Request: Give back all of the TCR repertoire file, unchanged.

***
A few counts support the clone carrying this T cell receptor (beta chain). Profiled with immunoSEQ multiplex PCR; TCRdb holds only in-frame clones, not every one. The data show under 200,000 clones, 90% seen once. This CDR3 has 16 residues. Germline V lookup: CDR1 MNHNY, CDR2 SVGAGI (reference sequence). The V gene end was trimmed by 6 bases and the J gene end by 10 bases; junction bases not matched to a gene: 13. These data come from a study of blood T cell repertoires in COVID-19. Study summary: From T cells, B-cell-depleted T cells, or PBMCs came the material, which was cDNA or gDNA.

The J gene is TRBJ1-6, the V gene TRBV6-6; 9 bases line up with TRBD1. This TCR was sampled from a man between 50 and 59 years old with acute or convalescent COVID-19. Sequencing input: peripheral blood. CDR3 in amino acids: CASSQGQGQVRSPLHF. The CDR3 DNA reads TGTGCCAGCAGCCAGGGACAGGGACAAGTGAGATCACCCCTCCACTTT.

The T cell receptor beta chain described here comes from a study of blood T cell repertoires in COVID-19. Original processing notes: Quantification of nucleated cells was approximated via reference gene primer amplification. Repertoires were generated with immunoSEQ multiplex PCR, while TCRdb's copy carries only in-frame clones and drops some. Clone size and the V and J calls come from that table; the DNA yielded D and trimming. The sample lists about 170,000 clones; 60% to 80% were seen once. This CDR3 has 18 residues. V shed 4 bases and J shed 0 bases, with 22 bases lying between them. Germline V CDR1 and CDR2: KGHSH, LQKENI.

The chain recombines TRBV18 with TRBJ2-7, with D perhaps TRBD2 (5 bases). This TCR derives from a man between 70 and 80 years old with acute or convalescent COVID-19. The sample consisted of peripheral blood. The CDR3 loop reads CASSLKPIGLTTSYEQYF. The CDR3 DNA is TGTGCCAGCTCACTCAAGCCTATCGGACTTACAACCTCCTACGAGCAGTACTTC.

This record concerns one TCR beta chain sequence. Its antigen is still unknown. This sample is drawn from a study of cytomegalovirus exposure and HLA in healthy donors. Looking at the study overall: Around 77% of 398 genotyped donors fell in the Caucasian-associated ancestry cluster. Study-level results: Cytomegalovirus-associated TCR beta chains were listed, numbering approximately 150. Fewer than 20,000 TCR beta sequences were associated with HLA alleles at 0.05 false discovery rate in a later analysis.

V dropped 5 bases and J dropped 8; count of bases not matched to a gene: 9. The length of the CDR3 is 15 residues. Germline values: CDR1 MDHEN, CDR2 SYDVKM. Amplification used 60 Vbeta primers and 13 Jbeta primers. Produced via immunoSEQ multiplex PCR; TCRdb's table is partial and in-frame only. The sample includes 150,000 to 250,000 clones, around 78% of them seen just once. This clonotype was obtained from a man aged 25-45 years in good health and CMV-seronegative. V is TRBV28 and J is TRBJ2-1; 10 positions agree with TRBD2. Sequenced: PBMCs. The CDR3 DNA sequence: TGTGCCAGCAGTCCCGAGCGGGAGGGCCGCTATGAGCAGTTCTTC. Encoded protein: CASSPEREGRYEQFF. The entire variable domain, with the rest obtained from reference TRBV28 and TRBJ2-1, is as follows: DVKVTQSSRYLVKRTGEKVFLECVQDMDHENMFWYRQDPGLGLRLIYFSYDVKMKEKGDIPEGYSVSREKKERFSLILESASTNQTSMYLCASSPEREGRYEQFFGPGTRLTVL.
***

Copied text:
A few counts support the clone carrying this T cell receptor (beta chain). Profiled with immunoSEQ multiplex PCR; TCRdb holds only in-frame clones, not every one. The data show under 200,000 clones, 90% seen once. This CDR3 has 16 residues. Germline V lookup: CDR1 MNHNY, CDR2 SVGAGI (reference sequence). The V gene end was trimmed by 6 bases and the J gene end by 10 bases; junction bases not matched to a gene: 13. These data come from a study of blood T cell repertoires in COVID-19. Study summary: From T cells, B-cell-depleted T cells, or PBMCs came the material, which was cDNA or gDNA.

The J gene is TRBJ1-6, the V gene TRBV6-6; 9 bases line up with TRBD1. This TCR was sampled from a man between 50 and 59 years old with acute or convalescent COVID-19. Sequencing input: peripheral blood. CDR3 in amino acids: CASSQGQGQVRSPLHF. The CDR3 DNA reads TGTGCCAGCAGCCAGGGACAGGGACAAGTGAGATCACCCCTCCACTTT.

The T cell receptor beta chain described here comes from a study of blood T cell repertoires in COVID-19. Original processing notes: Quantification of nucleated cells was approximated via reference gene primer amplification. Repertoires were generated with immunoSEQ multiplex PCR, while TCRdb's copy carries only in-frame clones and drops some. Clone size and the V and J calls come from that table; the DNA yielded D and trimming. The sample lists about 170,000 clones; 60% to 80% were seen once. This CDR3 has 18 residues. V shed 4 bases and J shed 0 bases, with 22 bases lying between them. Germline V CDR1 and CDR2: KGHSH, LQKENI.

The chain recombines TRBV18 with TRBJ2-7, with D perhaps TRBD2 (5 bases). This TCR derives from a man between 70 and 80 years old with acute or convalescent COVID-19. The sample consisted of peripheral blood. The CDR3 loop reads CASSLKPIGLTTSYEQYF. The CDR3 DNA is TGTGCCAGCTCACTCAAGCCTATCGGACTTACAACCTCCTACGAGCAGTACTTC.

This record concerns one TCR beta chain sequence. Its antigen is still unknown. This sample is drawn from a study of cytomegalovirus exposure and HLA in healthy donors. Looking at the study overall: Around 77% of 398 genotyped donors fell in the Caucasian-associated ancestry cluster. Study-level results: Cytomegalovirus-associated TCR beta chains were listed, numbering approximately 150. Fewer than 20,000 TCR beta sequences were associated with HLA alleles at 0.05 false discovery rate in a later analysis.

V dropped 5 bases and J dropped 8; count of bases not matched to a gene: 9. The length of the CDR3 is 15 residues. Germline values: CDR1 MDHEN, CDR2 SYDVKM. Amplification used 60 Vbeta primers and 13 Jbeta primers. Produced via immunoSEQ multiplex PCR; TCRdb's table is partial and in-frame only. The sample includes 150,000 to 250,000 clones, around 78% of them seen just once. This clonotype was obtained from a man aged 25-45 years in good health and CMV-seronegative. V is TRBV28 and J is TRBJ2-1; 10 positions agree with TRBD2. Sequenced: PBMCs. The CDR3 DNA sequence: TGTGCCAGCAGTCCCGAGCGGGAGGGCCGCTATGAGCAGTTCTTC. Encoded protein: CASSPEREGRYEQFF. The entire variable domain, with the rest obtained from reference TRBV28 and TRBJ2-1, is as follows: DVKVTQSSRYLVKRTGEKVFLECVQDMDHENMFWYRQDPGLGLRLIYFSYDVKMKEKGDIPEGYSVSREKKERFSLILESASTNQTSMYLCASSPEREGRYEQFFGPGTRLTVL.